US investment in China down sharply as FDI rises

08:46, May 18, 2011      

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US investment in China dropped sharply by 28 percent, while foreign direct investment (FDI) maintained double-digit growth from January to April, the Ministry of Commerce said on Tuesday.

Economists said they believed the US investment decline is temporary, and the Chinese economy, over the long term, will provide US companies with increased investment opportunities.

US investment from January to April decreased to $1.03 billion and the number of US firms setting up in China also fell by 3.85 percent to 475.

In contrast, European Union investment rose by 23.42 percent to $2.64 billion. Investment from the Asia-Pacific region, including Japan, South Korea and Singapore, registered growth of 31.23 percent to $32.88 billion.

The ministry said that FDI for April rose by 15.21 percent, from a year earlier, to $8.46 billion, the fourth month that FDI witnessed double-digit growth this year.

"US investment could drop further over the short-term," Song Hong, head of the Department of International Trade at the Chinese Academy of Social Sciences, said.

Song attributed this to a decline in US manufacturing, a key component of US investment, following the global financial crisis. He also said that with the recovery in the US economy, businesses that had invested in China were returning to the US market.

But others cited rising labor costs as a reason.

"We cannot ignore the fact that investment into China from developed nations, including the US, is slowing thanks to China's rising labor costs," said Zhang Yansheng, director of the Institute for International Economic Research under the National Development and Reform Commission.

US investment in China in 2010 grew by 13.31 percent year-on-year, compared to 31 percent for its total overseas investment, according to the United Nations Conference on Trade and Development.

Yuan Gangming, a researcher at the Center for China in the World Economy at Tsinghua University, said "the US is much too reliant on China" for investment to drop over the long term.

But US investors "probably have complaints, such as barriers", he said.

In a survey of its member companies released last month the US Chamber of Commerce in China cited "bureaucracy, lack of management, ambiguous laws and infringement of intellectual property rights" as major challenges facing US firms here.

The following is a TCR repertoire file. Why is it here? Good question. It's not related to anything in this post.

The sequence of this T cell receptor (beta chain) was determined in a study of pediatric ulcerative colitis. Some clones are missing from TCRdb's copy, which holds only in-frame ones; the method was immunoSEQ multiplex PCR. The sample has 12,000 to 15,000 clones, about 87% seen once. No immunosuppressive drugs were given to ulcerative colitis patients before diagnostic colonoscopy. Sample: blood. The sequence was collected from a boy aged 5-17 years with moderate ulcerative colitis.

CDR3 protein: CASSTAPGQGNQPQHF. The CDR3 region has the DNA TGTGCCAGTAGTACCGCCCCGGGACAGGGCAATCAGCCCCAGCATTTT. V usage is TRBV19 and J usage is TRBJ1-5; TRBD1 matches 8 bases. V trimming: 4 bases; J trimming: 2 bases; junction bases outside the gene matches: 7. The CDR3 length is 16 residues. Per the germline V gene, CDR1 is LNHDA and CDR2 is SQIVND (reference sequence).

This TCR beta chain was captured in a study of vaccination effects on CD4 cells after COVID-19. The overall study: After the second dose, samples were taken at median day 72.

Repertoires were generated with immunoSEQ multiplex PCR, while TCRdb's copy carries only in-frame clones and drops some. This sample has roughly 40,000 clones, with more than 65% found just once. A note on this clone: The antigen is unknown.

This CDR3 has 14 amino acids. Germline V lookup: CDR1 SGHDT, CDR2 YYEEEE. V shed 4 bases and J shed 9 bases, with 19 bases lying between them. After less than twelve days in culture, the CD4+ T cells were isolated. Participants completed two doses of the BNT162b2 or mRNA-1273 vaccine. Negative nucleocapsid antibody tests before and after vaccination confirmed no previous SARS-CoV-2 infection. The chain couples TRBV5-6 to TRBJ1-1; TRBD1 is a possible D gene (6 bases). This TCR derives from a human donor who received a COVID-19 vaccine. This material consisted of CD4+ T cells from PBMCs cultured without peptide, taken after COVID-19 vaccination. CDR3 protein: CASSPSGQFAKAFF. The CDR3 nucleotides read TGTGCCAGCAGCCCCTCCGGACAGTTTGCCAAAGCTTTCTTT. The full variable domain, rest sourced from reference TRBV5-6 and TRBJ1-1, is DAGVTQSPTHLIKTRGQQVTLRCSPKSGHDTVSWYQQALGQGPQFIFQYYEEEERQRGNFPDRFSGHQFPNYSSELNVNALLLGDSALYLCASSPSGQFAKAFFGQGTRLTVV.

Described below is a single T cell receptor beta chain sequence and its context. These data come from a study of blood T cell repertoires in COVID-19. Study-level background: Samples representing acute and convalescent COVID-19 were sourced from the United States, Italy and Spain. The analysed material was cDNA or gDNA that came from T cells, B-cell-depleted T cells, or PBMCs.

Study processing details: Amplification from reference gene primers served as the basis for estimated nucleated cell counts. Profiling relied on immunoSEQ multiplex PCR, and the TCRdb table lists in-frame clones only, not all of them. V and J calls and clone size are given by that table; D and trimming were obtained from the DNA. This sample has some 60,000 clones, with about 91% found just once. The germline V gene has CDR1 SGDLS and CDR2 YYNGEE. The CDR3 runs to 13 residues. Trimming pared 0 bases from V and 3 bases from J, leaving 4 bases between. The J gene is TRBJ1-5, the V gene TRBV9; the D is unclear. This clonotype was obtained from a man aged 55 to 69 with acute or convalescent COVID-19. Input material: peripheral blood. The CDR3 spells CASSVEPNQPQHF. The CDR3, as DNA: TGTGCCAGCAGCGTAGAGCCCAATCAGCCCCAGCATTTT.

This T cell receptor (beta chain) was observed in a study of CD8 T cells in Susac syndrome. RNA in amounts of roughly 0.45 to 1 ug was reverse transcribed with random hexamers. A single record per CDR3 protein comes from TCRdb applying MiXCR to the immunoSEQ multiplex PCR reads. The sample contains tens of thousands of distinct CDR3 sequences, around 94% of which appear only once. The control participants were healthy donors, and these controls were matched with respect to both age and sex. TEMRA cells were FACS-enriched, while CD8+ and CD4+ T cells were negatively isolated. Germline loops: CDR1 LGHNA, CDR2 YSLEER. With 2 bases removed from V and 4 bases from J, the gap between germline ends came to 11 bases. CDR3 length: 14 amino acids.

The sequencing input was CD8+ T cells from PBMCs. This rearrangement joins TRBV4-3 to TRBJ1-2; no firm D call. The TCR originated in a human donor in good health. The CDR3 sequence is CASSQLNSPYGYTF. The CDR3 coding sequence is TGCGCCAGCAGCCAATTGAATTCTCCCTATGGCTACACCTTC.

But the survey also pointed out that 80 percent of the companies recorded profits in 2010 and many have expansion plans.

Robert Poole, vice-president of China Operations at the US-China Business Council, told China Daily that a number of companies plan to boost investment in China.

General Motors said it will invest $5 billion to $7 billion over the next five years, aiming to double its sales to 5 million units by 2015.

Starbucks said recently it was planning to expand its network in China to 70 cities from the current 35.

"US businesses are generally positive about China's investment environment," Yao Jian, commerce ministry spokesman, said at the news briefing on Tuesday.

China announced in April 2010 that it would try to attract more foreign investment in the high-tech, energy and service sectors, a switch in focus from low-end manufacturing.

"We expect the US to encourage more high-end investment into China, particularly in the service sector," Yao said.

China's service sector led the way in absorbing FDI from January to April, with investment growing by 31.26 percent to $18.27 billion, accounting for 47.1 percent of the total FDI.

FDI increased by 26.03 percent year-on-year to $38.8 billion during the first four months.

"China enjoys unrivaled advantages in attracting FDI," the academy's Song said.

"It is a rapidly growing economy which creates a huge market and is a perfect manufacturing base."

The April figure was down from an increase of 32.9 percent in March, and the lowest monthly figure this year.

From January to April, China's overseas direct investment (ODI) grew by 17.5 percent to $13.4 billion, with just over 31 percent, or $4.2 billion, involving mergers and acquisitions.

China's ODI in the non-financial sector rose last year by 36.3 percent to $59 billion.

Zheng Chao, commercial counselor at the Department of Outward Investment and Economic Cooperation at the Ministry of Commerce, said the US, the EU and Latin-America will be the major destinations for China's ODI.

Chen Deming, commerce minister, currently on a visit to Brazil, was quoted by Reuters as saying that China is mulling investment worth $1 billion in the country.

Li Fangfang contributed to this story.
Source: China Daily
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